Looking specifically at the euro it feels like the next 24 hours are going to be make or break for the rally that is currently underway. The flow of economic data is in favour at the moment and all that might be needed is a dovish statement from the Fed to kick it sustainably through 1.05 and through the reverse head and shoulders pattern. This would be very bullish for euro.

Shorter term support for the euro is 1.3460 and then 1.3404/14:

eur, eurusd, euro, euro (eur) price quote

AUD/USD:

The Aussie has based nicely as noted above and yesterday’s reversal was a very strong one technically with what looks to me like a morning Doji star but also yesterday’s price action completely reverses Friday’s weakness. The 4 hour charts likewise suggest further topside with a run toward 1.0492 and probably through 1.05 in the next 24 hours:

aud, audusd, australian dollar, australian dollar price quote, audusd

Data

Building permits in New Zealand and then Japanese retail sales today before Spanish GDP tonoght in Europe. Business confidence in Italy is to be released and then Mortgage approvals and Consumer Credit in the UK before the Portugeause and Eurozone confidence data is released. But in truth nothing matters until the Fed and the US preliminary GDP data is released.

Could be an interesting night.

Twitter: Greg McKenna

Here is how the markets looked at 7.29this morning.

 

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Comments

  1. Hello MB Oracle 🙂

    I am quite new to this stock investing. I have a question..i might come across as dumb, but i still need an answer 🙁

    Lets say, I bought 100 Cochlear(COH) shares at $60. Now its trading at $80. My investment would be currently running at +$2000 paper-profit. What should be my next course of action,
    1. sell all and realise profit
    2. sell some
    3. buy some more

    If the main goal is to build a investment portfolio, then should “sell” take a back seat untill i reach my investment-goal (in terms of dollar figure)?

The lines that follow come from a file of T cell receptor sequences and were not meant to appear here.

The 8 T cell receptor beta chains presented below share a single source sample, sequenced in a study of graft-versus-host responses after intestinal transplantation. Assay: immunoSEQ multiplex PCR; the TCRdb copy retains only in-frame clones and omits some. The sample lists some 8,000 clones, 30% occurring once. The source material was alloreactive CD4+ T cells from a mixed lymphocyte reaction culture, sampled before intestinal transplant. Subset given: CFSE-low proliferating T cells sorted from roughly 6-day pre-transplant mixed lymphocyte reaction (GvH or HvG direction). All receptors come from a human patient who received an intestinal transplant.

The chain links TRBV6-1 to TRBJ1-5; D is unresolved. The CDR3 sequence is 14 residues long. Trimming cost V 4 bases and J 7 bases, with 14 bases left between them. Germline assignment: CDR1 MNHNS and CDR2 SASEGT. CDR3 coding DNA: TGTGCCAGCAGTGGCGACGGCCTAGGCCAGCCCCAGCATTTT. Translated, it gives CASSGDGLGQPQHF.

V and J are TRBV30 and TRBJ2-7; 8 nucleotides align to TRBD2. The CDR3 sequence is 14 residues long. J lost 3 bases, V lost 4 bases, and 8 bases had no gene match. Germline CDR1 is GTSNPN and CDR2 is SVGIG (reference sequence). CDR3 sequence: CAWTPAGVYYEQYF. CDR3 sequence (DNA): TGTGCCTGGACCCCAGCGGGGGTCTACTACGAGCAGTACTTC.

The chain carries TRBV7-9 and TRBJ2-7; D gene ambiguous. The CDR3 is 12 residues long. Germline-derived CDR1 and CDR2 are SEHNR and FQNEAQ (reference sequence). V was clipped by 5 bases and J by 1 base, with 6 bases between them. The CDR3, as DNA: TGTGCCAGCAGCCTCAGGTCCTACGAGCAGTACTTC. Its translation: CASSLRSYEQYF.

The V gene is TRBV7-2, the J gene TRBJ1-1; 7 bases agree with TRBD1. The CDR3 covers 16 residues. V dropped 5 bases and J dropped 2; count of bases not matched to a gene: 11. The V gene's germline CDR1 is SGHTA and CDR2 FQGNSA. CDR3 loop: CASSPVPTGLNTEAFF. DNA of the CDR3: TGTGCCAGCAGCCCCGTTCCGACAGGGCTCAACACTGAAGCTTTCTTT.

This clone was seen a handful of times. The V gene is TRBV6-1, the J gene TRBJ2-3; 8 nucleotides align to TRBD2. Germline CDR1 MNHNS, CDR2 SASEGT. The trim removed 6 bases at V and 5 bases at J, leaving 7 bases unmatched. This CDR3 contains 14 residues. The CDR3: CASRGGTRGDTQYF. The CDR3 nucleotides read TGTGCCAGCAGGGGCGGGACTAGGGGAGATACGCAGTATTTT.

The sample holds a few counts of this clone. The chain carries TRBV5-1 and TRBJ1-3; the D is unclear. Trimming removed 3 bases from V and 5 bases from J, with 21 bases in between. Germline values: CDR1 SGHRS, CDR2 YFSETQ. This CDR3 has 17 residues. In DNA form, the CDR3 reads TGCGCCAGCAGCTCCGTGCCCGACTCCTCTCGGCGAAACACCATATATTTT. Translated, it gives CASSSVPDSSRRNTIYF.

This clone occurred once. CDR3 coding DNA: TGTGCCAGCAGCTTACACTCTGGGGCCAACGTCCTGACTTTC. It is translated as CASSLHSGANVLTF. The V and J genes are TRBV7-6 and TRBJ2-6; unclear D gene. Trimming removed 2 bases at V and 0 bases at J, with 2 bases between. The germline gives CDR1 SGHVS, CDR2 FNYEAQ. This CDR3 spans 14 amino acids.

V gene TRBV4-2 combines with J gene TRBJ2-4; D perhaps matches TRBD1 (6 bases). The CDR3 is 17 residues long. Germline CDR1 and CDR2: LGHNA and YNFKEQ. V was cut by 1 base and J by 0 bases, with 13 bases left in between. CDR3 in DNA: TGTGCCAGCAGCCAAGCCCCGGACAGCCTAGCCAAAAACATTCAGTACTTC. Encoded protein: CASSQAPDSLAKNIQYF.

• Deus Forex Machina

      Hi Virus – we aren’t really set up or indeed licensed to give specific investment advice so I’d refer you to your adviser for that.

      But can speak about my approach to investing. I am at all times a barbell – I have large cash holdings and then I trade a portion of the portfolio along the lines of my systems both trend following and subjective.

      I am in and out of things as the market dictates. I trade the market in front of me and I never try to dictate to the market.

      At present there are risks to the market but there is also significant upside so I stay long systematically and buy puts subjectively as insurance.

      As a newby to investing could I suggest Jesse Livermore’s book – Reminisences of a Stock Operator to kick you education off.

      Here is a link to Dymocks http://www.dymocks.com.au/productdetails/productdetail.aspx?r=9780471770886#.UQiQX7-ceSo

      Cheers

      Greg

      • Thanks DFM for the pointer.

        I was not specifically asking abt COH, just in general as to what to do when running paper-profit?
        Because I think I know what to do when running paper-loss, i.e. if loss goes below ‘my-thresold’ then exit. But not sure about paper-profits!

        Thank you 🙂

    • ^^What Greg said.

      I bought COH at $45 and then up to $55, not selling right now for several reasons, mainly because its in my super (and I admit I love the company, the ASX200 should be full of Cochlears, not banks and miners)

      Its my only “long term holding” – apart from some agricultural stuff – as I am a very very short term “investor” in super (longest holding is about 3 months) but I’ve hedged the small dips along the way with short CFDs, and will do so if it corrects any further.

      My “advice” is you really need to work out your investment strategy, which would answer these questions for you in advance.

      Investing and speculating (but I repeat myself) are all about psychology – the market but more importantly how you react/deal with situations.

      Experience is the greatest teacher, but after a few expensive lessons, you shouldn’t have to ask this question.

      Cheers

      • Thanks Chris.

        I remember reading somewhere (might be here at MB) that the era of “buy & hold” is gone.. its all about short-term play.